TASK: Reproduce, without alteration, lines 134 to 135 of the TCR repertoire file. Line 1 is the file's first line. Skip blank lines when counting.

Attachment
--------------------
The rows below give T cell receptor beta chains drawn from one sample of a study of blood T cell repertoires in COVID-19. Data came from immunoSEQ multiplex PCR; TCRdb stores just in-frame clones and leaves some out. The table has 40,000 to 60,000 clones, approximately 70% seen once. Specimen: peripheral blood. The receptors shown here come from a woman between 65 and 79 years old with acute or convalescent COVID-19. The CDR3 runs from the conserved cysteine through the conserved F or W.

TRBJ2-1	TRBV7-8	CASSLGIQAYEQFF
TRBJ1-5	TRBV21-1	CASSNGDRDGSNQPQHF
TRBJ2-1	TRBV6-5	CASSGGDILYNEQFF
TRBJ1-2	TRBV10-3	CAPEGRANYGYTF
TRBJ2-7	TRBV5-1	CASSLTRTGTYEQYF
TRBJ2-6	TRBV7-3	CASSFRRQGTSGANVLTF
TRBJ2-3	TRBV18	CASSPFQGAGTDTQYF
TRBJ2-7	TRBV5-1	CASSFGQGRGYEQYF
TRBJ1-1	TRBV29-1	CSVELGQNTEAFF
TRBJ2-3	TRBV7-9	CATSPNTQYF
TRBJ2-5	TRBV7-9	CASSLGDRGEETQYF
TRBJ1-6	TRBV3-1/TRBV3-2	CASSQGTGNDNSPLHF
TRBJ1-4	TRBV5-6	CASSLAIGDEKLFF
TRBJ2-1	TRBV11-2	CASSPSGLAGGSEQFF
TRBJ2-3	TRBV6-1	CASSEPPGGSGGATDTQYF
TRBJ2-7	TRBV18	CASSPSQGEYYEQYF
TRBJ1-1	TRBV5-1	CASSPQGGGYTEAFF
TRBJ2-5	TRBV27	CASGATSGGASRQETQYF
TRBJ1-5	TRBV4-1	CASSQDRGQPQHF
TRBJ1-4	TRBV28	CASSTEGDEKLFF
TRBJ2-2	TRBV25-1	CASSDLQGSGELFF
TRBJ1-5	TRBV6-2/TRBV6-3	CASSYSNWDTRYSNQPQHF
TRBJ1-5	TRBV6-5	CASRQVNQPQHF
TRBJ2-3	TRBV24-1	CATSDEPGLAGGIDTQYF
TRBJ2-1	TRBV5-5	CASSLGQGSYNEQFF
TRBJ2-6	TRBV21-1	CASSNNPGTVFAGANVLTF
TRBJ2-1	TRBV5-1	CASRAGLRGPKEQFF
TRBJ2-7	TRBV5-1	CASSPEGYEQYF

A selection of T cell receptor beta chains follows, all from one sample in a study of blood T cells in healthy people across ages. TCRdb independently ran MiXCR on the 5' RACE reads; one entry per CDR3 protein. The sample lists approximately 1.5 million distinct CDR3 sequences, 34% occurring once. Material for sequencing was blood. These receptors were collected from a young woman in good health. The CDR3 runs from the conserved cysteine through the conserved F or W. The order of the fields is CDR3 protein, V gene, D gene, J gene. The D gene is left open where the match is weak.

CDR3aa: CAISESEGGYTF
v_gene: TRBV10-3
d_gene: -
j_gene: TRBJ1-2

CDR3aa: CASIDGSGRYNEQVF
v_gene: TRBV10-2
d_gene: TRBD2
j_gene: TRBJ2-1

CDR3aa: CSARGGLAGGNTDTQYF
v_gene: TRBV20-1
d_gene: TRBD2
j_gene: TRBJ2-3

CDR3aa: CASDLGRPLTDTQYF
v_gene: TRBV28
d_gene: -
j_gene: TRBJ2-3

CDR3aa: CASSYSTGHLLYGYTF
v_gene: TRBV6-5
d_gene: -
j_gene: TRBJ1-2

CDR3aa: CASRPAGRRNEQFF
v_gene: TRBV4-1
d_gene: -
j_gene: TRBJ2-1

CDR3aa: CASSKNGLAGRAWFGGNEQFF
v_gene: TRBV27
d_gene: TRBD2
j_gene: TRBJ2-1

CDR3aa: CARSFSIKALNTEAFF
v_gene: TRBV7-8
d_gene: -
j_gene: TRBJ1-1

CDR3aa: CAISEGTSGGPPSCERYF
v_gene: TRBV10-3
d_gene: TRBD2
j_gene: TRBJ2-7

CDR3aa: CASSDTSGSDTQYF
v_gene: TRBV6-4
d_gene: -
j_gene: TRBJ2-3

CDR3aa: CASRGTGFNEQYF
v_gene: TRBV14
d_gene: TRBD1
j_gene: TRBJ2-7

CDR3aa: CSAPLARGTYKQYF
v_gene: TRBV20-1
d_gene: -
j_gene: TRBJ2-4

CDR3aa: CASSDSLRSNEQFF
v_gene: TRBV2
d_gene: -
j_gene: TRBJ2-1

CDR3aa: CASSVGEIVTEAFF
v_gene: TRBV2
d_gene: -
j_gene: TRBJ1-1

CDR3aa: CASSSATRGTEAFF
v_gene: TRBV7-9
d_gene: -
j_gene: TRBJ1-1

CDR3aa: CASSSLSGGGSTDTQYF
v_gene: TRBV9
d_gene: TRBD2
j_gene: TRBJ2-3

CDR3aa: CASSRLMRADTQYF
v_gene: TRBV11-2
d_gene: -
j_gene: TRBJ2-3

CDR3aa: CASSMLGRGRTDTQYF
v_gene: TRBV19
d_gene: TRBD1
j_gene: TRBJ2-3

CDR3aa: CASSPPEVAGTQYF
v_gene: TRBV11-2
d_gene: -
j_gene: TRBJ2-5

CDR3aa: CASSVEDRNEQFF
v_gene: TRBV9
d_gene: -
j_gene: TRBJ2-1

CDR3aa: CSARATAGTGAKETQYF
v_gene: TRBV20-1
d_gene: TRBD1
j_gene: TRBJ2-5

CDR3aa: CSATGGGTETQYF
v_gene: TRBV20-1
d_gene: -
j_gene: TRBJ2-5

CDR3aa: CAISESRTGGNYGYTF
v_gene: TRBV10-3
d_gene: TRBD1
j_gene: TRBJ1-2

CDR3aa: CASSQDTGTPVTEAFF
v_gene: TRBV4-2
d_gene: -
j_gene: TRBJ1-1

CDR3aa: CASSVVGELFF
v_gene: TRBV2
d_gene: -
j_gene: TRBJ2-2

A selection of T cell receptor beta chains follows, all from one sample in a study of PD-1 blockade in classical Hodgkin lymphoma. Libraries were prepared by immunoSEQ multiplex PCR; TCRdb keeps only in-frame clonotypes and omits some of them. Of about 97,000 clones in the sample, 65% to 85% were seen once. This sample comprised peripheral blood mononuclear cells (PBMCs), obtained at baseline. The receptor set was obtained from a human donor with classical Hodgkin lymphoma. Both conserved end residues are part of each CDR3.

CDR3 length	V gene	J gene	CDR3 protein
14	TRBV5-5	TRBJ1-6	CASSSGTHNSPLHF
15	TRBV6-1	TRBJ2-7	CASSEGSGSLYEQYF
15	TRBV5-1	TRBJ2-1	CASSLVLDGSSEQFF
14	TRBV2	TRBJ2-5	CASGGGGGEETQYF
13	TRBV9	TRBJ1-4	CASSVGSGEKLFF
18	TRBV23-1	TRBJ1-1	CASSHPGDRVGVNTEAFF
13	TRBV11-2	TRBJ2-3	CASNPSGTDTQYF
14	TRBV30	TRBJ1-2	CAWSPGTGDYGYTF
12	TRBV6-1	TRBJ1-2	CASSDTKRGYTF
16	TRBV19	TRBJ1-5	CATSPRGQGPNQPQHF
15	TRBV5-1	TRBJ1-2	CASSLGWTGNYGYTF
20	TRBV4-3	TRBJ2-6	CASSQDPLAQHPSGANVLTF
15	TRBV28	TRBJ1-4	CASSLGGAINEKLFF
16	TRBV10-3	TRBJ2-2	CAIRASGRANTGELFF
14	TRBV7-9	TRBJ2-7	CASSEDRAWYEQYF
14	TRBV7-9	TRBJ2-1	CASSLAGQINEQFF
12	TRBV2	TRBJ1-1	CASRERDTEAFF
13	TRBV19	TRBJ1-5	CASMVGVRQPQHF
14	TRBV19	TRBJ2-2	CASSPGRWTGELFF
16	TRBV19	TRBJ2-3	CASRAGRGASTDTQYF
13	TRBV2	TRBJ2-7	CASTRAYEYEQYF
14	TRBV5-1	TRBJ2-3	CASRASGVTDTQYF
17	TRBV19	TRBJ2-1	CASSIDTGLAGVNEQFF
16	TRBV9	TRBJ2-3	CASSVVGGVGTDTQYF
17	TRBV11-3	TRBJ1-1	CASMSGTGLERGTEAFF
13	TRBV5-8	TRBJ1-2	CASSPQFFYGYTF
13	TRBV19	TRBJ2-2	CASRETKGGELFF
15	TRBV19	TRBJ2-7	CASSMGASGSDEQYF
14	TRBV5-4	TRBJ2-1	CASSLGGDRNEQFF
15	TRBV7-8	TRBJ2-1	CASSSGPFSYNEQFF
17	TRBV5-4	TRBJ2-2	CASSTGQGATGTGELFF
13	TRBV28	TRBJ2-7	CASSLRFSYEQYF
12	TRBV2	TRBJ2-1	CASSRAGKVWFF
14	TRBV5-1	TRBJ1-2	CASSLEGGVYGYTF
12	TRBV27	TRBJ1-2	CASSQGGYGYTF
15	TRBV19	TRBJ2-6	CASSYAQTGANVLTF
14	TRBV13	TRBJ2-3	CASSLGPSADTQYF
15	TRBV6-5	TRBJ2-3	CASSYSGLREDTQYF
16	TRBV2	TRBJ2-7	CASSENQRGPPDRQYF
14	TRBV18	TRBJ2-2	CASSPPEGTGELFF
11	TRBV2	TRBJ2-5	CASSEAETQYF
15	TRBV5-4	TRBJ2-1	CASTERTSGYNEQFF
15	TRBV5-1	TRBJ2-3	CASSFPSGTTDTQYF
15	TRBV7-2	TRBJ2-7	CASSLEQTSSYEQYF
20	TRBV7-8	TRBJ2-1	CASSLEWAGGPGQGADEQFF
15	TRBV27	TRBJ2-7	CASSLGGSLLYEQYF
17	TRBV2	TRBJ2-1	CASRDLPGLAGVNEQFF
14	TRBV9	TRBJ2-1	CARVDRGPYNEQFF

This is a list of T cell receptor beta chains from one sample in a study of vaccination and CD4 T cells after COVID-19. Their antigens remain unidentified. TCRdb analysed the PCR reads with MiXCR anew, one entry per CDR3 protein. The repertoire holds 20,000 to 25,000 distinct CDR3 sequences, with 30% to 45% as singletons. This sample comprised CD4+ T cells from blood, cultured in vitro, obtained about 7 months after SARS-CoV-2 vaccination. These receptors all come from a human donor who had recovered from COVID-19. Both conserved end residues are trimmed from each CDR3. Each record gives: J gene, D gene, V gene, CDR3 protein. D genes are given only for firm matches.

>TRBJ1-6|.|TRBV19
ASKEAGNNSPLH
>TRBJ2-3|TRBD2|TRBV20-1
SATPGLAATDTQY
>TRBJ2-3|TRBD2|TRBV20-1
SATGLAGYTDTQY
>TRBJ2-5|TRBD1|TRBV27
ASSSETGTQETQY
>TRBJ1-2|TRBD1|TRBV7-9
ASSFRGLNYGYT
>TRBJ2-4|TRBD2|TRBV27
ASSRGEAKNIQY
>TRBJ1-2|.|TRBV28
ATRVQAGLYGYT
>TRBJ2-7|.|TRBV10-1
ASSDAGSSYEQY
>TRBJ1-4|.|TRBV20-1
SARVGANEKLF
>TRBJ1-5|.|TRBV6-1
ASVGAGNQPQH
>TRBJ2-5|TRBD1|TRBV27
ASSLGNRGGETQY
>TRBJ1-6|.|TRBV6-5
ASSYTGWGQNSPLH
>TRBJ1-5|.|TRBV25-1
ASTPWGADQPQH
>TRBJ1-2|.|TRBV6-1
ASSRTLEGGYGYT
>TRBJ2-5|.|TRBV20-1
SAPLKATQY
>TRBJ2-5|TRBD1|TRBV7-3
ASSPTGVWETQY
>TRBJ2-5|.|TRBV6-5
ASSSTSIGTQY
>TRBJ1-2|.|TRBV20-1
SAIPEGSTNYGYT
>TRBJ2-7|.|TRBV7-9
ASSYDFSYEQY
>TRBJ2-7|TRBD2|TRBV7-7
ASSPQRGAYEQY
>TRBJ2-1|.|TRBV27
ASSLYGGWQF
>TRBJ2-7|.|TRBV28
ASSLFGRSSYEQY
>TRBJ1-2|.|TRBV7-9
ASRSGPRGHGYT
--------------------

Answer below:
15	TRBV6-1	TRBJ2-7	CASSEGSGSLYEQYF
15	TRBV5-1	TRBJ2-1	CASSLVLDGSSEQFF